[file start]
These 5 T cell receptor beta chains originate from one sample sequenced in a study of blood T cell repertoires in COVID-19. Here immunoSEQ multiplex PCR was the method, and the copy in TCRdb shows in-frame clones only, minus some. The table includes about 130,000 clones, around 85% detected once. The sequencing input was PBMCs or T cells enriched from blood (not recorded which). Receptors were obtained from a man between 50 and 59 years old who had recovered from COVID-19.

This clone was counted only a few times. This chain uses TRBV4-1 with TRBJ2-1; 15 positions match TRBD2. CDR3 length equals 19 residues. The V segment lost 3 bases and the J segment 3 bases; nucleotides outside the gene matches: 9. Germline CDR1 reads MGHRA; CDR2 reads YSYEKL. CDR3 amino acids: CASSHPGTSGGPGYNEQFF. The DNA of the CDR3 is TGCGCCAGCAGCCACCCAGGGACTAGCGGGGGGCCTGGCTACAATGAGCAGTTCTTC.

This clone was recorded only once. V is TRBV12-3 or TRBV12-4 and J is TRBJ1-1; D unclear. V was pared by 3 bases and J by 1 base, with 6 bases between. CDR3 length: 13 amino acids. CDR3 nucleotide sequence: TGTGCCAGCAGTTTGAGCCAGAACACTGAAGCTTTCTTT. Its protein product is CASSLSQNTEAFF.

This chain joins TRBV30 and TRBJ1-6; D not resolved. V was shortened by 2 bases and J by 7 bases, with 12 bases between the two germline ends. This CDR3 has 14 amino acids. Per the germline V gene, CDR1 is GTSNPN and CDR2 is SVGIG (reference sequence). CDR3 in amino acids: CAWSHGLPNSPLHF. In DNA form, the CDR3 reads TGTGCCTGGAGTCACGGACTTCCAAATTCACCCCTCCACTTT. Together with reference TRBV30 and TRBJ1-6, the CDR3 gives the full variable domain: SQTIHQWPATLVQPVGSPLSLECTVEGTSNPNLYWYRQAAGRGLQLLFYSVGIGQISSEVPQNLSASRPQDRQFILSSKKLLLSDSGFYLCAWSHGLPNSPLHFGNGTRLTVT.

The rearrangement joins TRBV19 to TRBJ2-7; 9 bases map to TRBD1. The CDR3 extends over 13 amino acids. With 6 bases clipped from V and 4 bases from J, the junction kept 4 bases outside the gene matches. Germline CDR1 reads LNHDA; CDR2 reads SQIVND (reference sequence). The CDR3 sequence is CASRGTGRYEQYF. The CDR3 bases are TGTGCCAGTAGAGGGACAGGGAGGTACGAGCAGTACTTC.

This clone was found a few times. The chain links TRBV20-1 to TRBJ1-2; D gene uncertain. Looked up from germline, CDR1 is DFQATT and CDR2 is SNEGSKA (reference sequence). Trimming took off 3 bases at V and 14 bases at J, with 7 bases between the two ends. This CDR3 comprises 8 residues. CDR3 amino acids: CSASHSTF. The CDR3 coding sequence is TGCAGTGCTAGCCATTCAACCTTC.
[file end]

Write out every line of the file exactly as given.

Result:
These 5 T cell receptor beta chains originate from one sample sequenced in a study of blood T cell repertoires in COVID-19. Here immunoSEQ multiplex PCR was the method, and the copy in TCRdb shows in-frame clones only, minus some. The table includes about 130,000 clones, around 85% detected once. The sequencing input was PBMCs or T cells enriched from blood (not recorded which). Receptors were obtained from a man between 50 and 59 years old who had recovered from COVID-19.

This clone was counted only a few times. This chain uses TRBV4-1 with TRBJ2-1; 15 positions match TRBD2. CDR3 length equals 19 residues. The V segment lost 3 bases and the J segment 3 bases; nucleotides outside the gene matches: 9. Germline CDR1 reads MGHRA; CDR2 reads YSYEKL. CDR3 amino acids: CASSHPGTSGGPGYNEQFF. The DNA of the CDR3 is TGCGCCAGCAGCCACCCAGGGACTAGCGGGGGGCCTGGCTACAATGAGCAGTTCTTC.

This clone was recorded only once. V is TRBV12-3 or TRBV12-4 and J is TRBJ1-1; D unclear. V was pared by 3 bases and J by 1 base, with 6 bases between. CDR3 length: 13 amino acids. CDR3 nucleotide sequence: TGTGCCAGCAGTTTGAGCCAGAACACTGAAGCTTTCTTT. Its protein product is CASSLSQNTEAFF.

This chain joins TRBV30 and TRBJ1-6; D not resolved. V was shortened by 2 bases and J by 7 bases, with 12 bases between the two germline ends. This CDR3 has 14 amino acids. Per the germline V gene, CDR1 is GTSNPN and CDR2 is SVGIG (reference sequence). CDR3 in amino acids: CAWSHGLPNSPLHF. In DNA form, the CDR3 reads TGTGCCTGGAGTCACGGACTTCCAAATTCACCCCTCCACTTT. Together with reference TRBV30 and TRBJ1-6, the CDR3 gives the full variable domain: SQTIHQWPATLVQPVGSPLSLECTVEGTSNPNLYWYRQAAGRGLQLLFYSVGIGQISSEVPQNLSASRPQDRQFILSSKKLLLSDSGFYLCAWSHGLPNSPLHFGNGTRLTVT.

The rearrangement joins TRBV19 to TRBJ2-7; 9 bases map to TRBD1. The CDR3 extends over 13 amino acids. With 6 bases clipped from V and 4 bases from J, the junction kept 4 bases outside the gene matches. Germline CDR1 reads LNHDA; CDR2 reads SQIVND (reference sequence). The CDR3 sequence is CASRGTGRYEQYF. The CDR3 bases are TGTGCCAGTAGAGGGACAGGGAGGTACGAGCAGTACTTC.

This clone was found a few times. The chain links TRBV20-1 to TRBJ1-2; D gene uncertain. Looked up from germline, CDR1 is DFQATT and CDR2 is SNEGSKA (reference sequence). Trimming took off 3 bases at V and 14 bases at J, with 7 bases between the two ends. This CDR3 comprises 8 residues. CDR3 amino acids: CSASHSTF. The CDR3 coding sequence is TGCAGTGCTAGCCATTCAACCTTC.